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Any web application can have a security bug, which exploited, may allow the attacker to gain unauthorized access to crucial application components, and, unfortunately, lead to a leakage of a sensitive data. One of the common ways to defend the zero days is to use WAF (Web Application Firewall). In this tutorial I'll put some light on a dedicated Nginx WAF external module called NAXSI (Nginx Anti XSS & SQL Injection), the ModSecurity equivalent for Apachers, by the way...

So NAXSI, how it basicly works? When a client's request is performed, it's being parsed on the server side, splitted into several streams a.k.a. zones: args (GET args), url, body (POST args), header (HTTP headers). Then, these are tested against patterns - the naxsi core rules (naxsi_core.rules) - and, in case of a match, possibly denied. Why possibly? Because it depends then on stream's score, classfied by the NAXSI - if is it below (or equal) the category's score treshold  (sql, rfi, traversal, evade, xss) specified in the naxsi.rules, then deny will apply. Rules whitelisting? Of course creating such can be done too.

Configuration, in short, looks like the following:

  • Include NAXSI core rules (naxsi_core.rules) in nginx's main config file, in the http section,
  • Include NAXSI general rules (naxsi.rules) in the location section, which tells which run mode (Normal, Learning) should be active and here's the place for category's score tresholds,
  • Include NAXSI whitelist rules (naxsi_whitelist.rules), which are contrasted with the core rules during the streams processing, also in the location section.

Lets go with installation now. Presented below steps I'm going to exec on a CentOS 7 Linux distro. Keep in mind that Nginx must be compiled with NAXSI module, thus I'll go with its compilation. Btw: adjust configure args to cover your specific use case.

1) Get sources, compile and install 'em all.

$ git clone https://github.com/nbs-system/naxsi.git
$ git clone https://github.com/nginx/nginx.git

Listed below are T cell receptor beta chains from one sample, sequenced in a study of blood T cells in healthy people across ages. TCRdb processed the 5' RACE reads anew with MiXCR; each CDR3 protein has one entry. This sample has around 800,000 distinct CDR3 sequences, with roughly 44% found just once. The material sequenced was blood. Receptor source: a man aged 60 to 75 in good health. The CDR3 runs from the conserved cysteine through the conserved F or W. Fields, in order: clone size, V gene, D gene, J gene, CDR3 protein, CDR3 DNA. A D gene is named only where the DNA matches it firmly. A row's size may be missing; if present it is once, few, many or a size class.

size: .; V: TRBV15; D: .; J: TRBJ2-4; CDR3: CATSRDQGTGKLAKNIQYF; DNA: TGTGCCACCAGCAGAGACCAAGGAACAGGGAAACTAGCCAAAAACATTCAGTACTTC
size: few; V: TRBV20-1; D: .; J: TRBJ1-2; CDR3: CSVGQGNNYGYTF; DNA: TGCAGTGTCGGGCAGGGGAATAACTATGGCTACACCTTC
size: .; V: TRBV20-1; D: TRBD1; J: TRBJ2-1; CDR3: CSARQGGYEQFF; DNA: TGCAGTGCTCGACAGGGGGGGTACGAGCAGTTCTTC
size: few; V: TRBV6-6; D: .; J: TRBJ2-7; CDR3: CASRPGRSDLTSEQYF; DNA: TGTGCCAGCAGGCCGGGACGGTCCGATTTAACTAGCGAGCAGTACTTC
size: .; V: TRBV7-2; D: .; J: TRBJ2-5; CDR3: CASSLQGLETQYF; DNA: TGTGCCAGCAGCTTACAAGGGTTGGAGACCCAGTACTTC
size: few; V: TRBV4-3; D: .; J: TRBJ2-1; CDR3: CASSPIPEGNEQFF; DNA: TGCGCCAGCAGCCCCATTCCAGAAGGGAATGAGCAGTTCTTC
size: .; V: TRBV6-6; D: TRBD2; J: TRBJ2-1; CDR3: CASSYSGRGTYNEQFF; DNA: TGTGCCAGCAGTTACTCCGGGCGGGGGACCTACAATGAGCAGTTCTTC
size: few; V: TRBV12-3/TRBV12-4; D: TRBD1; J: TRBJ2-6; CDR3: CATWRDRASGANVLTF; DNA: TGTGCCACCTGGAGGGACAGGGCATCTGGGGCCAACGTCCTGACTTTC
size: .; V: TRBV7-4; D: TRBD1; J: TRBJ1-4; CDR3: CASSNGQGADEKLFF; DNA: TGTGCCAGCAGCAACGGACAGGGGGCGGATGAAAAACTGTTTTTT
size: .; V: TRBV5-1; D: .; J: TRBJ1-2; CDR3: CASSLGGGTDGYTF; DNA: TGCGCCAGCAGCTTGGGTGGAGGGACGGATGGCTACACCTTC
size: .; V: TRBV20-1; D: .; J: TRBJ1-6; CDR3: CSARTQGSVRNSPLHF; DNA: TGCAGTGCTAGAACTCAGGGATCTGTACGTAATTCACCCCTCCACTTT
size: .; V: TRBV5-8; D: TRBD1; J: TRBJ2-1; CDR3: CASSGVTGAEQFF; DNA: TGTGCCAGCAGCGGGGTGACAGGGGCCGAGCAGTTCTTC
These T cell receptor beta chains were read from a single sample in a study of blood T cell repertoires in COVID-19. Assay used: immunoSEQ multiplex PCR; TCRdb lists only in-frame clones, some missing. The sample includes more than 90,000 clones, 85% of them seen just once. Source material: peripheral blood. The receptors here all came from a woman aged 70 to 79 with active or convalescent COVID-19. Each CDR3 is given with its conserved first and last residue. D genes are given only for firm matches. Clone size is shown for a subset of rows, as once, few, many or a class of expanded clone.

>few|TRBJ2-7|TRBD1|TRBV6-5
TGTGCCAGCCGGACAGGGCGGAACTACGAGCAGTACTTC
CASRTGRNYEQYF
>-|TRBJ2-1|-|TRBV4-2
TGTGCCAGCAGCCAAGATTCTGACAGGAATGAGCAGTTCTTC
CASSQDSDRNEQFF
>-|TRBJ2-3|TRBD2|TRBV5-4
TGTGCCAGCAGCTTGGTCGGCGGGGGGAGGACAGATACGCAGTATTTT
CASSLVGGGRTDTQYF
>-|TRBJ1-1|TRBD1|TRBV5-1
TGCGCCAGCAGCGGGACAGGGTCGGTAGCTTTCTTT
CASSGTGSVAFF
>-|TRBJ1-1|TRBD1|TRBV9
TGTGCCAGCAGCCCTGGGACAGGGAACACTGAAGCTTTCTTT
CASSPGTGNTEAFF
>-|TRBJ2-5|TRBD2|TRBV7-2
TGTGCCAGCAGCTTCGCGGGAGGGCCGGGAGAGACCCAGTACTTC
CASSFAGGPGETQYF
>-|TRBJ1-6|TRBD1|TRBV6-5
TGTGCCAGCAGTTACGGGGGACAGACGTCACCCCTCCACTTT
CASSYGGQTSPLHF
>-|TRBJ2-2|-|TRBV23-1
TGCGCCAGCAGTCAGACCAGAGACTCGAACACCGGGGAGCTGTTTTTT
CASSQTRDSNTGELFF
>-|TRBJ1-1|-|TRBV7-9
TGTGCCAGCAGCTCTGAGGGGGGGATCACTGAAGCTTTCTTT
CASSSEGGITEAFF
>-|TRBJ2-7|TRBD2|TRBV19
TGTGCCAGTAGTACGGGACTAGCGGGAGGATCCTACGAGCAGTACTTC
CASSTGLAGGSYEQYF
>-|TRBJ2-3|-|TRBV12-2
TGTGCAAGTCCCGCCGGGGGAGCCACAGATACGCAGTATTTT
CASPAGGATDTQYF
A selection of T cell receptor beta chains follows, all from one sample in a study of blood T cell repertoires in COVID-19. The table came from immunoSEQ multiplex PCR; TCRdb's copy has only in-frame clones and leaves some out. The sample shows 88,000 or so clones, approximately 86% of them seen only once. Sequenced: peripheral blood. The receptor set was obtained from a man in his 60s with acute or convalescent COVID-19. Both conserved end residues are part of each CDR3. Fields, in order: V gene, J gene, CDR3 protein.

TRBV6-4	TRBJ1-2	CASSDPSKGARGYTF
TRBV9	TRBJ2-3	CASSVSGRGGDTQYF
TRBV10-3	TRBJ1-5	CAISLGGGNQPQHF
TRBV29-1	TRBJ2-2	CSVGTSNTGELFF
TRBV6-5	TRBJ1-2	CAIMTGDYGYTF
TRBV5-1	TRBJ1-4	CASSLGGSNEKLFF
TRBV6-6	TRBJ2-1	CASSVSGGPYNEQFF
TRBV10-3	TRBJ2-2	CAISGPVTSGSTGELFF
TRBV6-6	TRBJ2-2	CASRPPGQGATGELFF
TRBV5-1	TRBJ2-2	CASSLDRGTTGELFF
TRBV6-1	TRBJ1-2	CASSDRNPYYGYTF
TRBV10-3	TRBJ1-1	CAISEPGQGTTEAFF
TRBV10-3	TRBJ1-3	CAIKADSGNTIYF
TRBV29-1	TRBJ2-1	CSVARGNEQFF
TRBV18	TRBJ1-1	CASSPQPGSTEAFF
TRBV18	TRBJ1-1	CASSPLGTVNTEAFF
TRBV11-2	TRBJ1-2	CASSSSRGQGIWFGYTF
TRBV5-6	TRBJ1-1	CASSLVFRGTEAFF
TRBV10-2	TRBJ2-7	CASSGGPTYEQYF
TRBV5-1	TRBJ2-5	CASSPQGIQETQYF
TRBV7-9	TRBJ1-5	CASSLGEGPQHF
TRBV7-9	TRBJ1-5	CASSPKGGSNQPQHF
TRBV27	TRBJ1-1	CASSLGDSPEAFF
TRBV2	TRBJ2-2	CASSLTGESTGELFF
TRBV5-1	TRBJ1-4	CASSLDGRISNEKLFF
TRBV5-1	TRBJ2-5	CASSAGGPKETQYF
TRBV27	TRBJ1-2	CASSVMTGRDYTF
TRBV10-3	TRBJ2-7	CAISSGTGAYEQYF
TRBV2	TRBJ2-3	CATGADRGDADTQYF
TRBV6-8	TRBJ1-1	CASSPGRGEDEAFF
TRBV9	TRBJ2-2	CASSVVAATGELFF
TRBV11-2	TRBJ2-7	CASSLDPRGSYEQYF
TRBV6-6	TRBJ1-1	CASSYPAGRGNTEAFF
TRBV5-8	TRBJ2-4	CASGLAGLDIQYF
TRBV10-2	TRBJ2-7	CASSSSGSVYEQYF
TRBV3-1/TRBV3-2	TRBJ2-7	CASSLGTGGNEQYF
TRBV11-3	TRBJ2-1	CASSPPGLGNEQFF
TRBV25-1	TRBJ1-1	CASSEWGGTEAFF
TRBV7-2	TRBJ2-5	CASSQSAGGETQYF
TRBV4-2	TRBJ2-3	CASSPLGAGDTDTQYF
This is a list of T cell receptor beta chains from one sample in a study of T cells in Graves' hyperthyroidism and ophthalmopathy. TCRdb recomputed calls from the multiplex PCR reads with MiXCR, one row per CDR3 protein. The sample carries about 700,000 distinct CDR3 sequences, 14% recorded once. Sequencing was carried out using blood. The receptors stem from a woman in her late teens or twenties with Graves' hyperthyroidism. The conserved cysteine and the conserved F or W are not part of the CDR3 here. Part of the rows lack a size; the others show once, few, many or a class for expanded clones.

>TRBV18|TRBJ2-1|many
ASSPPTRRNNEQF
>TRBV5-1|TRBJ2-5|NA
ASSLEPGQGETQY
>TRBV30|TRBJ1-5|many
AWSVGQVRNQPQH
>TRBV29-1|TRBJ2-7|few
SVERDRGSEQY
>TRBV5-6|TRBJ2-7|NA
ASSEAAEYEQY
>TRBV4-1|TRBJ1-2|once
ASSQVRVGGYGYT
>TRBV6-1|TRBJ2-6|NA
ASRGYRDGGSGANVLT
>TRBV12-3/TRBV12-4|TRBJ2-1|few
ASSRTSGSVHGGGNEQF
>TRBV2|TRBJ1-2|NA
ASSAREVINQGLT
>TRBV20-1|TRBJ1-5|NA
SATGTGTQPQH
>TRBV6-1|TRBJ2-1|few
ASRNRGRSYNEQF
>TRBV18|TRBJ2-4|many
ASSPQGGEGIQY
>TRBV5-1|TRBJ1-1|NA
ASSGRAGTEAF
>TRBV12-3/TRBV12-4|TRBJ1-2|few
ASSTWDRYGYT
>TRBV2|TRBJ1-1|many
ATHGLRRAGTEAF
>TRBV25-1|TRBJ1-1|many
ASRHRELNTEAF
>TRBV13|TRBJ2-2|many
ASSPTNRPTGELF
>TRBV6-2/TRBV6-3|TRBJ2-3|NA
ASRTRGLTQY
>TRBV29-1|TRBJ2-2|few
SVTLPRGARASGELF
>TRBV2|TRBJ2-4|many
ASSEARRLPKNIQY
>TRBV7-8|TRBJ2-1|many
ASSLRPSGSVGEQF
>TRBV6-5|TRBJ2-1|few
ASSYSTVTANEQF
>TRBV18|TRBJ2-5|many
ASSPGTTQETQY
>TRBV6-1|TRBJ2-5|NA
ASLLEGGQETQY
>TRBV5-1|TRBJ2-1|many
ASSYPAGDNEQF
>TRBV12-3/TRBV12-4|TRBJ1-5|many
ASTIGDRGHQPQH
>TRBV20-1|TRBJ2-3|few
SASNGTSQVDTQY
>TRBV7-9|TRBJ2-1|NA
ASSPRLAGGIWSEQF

$ cd nginx
$ git checkout nginx-1.7 // current stable release
$ ./configure \
--prefix=/usr \
--conf-path=/etc/nginx/nginx.conf \
--http-log-path=/var/log/nginx/access.log \
--error-log-path=/var/log/nginx/error.log \
--lock-path=/var/lock/nginx.lock \
--pid-path=/run/nginx.pid \
--http-client-body-temp-path=/var/lib/nginx/body \
--http-fastcgi-temp-path=/var/lib/nginx/fastcgi \
--http-proxy-temp-path=/var/lib/nginx/proxy \
--http-scgi-temp-path=/var/lib/nginx/scgi \
--http-uwsgi-temp-path=/var/lib/nginx/uwsgi \
--with-pcre-jit \
--with-ipv6 \
--with-http_ssl_module \
--with-http_stub_status_module \
--with-http_realip_module \
--with-http_auth_request_module \
--with-http_addition_module \
--with-http_gzip_static_module \
--with-http_image_filter_module \
--with-http_spdy_module \
--with-http_sub_module \
--with-http_xslt_module \
--add-module=../naxsi/naxsi_src
$ make
# make install

2) Initial setup - use NAXSI's default core rules

# cp naxsi/naxsi_config/naxsi_core.rules /etc/nginx/
# cat > /etc/nginx/naxsi.rules << EOF
#LearningMode;
SecRulesEnabled;
#SecRulesDisabled;
DeniedUrl "/RequestDenied";

## check rules - put the specific tresholds
CheckRule "$SQL >= 8" BLOCK;
CheckRule "$RFI >= 8" BLOCK;
CheckRule "$TRAVERSAL >= 4" BLOCK;
CheckRule "$EVADE >= 4" BLOCK;
CheckRule "$XSS >= 8" BLOCK;
EOF

Append naxsi_core.rules line to the /etc/nginx/nginx.conf into http section. 

# file: /etc/nginx/nginx.conf
(...)
http {
    include       /etc/nginx/naxsi_core.rules;
    include       /etc/nginx/mime.types;
(...)

Moreover, in the same file, modify the server's section (or in you VHOSTs config respectivly!)

# file: /etc/nginx/nginx.conf
server {
        location / {
            include /etc/nginx/naxsi.rules; # only per location
include /etc/nginx/naxsi_whitelist.rules; # only per location
            root   html;
            index  index.html index.htm;
        }
location /RequestDenied {
            return 403;
        }
(...)
}

Now, you could manually add rules into a whitelist, which is checked against the core rules or, run naxsi in learning mode, gather error logs, and then generate whitelist rules (however, more likely you will have to adjust them as well). To get naxsi running in a learning mode simple uncomment the LearningMode in /etc/nginx/naxsi.rules file. For more details on generating the WL rules from nginx logs please see the LearningMode naxsi docs.

Regarding NAXSI's architecture itself, I encourage you to see it's spiffy whitepaper. ;-)

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